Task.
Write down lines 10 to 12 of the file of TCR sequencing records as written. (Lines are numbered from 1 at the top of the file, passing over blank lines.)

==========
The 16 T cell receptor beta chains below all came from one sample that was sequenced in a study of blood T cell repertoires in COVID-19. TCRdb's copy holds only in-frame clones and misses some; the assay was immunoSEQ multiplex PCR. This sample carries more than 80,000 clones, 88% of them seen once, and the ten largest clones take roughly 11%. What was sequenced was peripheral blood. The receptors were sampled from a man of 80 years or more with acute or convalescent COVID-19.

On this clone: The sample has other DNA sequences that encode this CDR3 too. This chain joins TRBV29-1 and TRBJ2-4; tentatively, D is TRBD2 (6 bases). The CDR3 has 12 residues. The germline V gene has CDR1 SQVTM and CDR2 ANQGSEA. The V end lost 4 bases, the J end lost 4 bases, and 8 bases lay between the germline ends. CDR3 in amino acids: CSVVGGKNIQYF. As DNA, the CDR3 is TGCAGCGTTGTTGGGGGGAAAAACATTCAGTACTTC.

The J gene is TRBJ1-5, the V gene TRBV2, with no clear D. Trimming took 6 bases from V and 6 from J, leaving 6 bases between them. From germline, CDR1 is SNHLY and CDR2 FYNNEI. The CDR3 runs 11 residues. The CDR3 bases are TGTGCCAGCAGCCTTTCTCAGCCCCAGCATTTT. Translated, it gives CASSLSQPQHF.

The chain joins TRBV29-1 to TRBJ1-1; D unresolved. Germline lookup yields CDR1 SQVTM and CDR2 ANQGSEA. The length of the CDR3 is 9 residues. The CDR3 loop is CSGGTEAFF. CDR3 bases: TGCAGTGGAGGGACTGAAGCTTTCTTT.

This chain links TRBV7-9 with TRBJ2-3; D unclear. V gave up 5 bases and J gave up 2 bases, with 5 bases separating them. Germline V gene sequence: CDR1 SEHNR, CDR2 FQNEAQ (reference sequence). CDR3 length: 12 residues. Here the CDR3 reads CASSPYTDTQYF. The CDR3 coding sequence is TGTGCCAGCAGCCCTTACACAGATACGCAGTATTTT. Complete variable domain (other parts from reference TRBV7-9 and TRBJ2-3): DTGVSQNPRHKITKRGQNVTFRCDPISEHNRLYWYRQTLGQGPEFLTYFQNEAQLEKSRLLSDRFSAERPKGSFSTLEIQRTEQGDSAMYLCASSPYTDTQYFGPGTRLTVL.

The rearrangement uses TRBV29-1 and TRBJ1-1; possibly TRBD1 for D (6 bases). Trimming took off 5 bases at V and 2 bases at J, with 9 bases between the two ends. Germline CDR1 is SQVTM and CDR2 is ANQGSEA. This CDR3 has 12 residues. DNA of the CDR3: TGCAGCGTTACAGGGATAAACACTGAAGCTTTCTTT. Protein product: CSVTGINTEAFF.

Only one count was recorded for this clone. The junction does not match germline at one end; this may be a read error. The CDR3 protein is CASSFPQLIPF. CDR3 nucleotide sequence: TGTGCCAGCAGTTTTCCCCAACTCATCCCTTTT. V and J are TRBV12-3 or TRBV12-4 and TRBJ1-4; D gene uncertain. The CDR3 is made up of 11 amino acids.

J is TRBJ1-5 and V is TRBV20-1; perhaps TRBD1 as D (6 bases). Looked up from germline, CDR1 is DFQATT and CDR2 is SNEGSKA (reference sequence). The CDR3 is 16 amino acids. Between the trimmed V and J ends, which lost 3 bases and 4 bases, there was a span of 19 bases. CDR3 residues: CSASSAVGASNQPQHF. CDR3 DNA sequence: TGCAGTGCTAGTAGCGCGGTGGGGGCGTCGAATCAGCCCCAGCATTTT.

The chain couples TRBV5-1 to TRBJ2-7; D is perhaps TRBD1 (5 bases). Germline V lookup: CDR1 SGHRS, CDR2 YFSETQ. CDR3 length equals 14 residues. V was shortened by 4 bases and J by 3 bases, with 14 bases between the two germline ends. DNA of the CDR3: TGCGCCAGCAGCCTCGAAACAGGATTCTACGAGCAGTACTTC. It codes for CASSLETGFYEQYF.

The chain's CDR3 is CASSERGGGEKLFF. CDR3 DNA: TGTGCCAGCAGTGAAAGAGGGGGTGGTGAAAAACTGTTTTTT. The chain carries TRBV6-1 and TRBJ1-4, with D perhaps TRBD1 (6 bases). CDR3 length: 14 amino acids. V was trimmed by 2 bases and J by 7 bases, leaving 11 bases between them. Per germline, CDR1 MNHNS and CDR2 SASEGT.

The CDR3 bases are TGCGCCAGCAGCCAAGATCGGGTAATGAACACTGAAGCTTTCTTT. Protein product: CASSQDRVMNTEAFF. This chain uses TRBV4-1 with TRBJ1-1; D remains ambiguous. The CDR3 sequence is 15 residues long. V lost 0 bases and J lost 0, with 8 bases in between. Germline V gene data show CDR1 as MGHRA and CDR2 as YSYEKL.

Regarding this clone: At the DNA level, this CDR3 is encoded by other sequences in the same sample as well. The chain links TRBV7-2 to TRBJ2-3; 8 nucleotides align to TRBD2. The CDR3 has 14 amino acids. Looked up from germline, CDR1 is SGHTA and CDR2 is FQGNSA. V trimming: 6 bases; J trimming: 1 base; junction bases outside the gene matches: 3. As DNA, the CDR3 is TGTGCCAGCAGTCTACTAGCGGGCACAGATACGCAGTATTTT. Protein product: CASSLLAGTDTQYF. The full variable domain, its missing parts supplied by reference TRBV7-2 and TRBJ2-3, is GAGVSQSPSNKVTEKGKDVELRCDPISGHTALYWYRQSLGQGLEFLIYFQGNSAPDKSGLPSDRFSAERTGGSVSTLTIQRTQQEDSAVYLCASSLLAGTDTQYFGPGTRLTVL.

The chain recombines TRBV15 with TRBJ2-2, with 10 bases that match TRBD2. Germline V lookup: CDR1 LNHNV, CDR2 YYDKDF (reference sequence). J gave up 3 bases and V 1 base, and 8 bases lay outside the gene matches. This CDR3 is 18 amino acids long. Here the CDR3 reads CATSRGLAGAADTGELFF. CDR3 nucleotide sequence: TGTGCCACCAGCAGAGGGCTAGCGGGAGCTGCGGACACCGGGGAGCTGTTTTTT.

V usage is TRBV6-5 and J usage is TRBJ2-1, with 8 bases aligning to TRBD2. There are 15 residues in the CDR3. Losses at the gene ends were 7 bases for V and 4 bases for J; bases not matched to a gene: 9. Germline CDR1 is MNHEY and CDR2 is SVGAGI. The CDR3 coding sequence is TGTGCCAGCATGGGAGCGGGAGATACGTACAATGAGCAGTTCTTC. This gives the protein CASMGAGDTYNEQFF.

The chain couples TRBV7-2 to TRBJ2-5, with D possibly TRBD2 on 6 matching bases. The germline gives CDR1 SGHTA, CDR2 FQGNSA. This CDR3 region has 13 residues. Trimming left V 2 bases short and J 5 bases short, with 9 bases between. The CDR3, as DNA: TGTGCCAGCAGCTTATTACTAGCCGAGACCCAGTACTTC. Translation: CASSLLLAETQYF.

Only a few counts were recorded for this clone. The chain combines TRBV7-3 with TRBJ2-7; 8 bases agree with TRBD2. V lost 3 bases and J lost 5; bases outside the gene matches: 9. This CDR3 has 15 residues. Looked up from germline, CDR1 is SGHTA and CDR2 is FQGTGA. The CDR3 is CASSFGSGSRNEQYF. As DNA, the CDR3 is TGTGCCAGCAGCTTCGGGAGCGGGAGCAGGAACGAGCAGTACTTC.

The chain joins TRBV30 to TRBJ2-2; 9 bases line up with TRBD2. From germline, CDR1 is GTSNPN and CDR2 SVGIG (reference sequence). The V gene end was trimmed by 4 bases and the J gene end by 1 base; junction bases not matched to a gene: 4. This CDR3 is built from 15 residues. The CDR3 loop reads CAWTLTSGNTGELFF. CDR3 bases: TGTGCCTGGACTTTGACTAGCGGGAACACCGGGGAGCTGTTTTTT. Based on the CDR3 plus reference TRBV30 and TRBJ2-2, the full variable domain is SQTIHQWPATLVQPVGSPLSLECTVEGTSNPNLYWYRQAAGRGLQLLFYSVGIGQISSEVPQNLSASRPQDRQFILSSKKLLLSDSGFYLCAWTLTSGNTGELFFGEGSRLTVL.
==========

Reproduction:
The chain's CDR3 is CASSERGGGEKLFF. CDR3 DNA: TGTGCCAGCAGTGAAAGAGGGGGTGGTGAAAAACTGTTTTTT. The chain carries TRBV6-1 and TRBJ1-4, with D perhaps TRBD1 (6 bases). CDR3 length: 14 amino acids. V was trimmed by 2 bases and J by 7 bases, leaving 11 bases between them. Per germline, CDR1 MNHNS and CDR2 SASEGT.

The CDR3 bases are TGCGCCAGCAGCCAAGATCGGGTAATGAACACTGAAGCTTTCTTT. Protein product: CASSQDRVMNTEAFF. This chain uses TRBV4-1 with TRBJ1-1; D remains ambiguous. The CDR3 sequence is 15 residues long. V lost 0 bases and J lost 0, with 8 bases in between. Germline V gene data show CDR1 as MGHRA and CDR2 as YSYEKL.

Regarding this clone: At the DNA level, this CDR3 is encoded by other sequences in the same sample as well. The chain links TRBV7-2 to TRBJ2-3; 8 nucleotides align to TRBD2. The CDR3 has 14 amino acids. Looked up from germline, CDR1 is SGHTA and CDR2 is FQGNSA. V trimming: 6 bases; J trimming: 1 base; junction bases outside the gene matches: 3. As DNA, the CDR3 is TGTGCCAGCAGTCTACTAGCGGGCACAGATACGCAGTATTTT. Protein product: CASSLLAGTDTQYF. The full variable domain, its missing parts supplied by reference TRBV7-2 and TRBJ2-3, is GAGVSQSPSNKVTEKGKDVELRCDPISGHTALYWYRQSLGQGLEFLIYFQGNSAPDKSGLPSDRFSAERTGGSVSTLTIQRTQQEDSAVYLCASSLLAGTDTQYFGPGTRLTVL.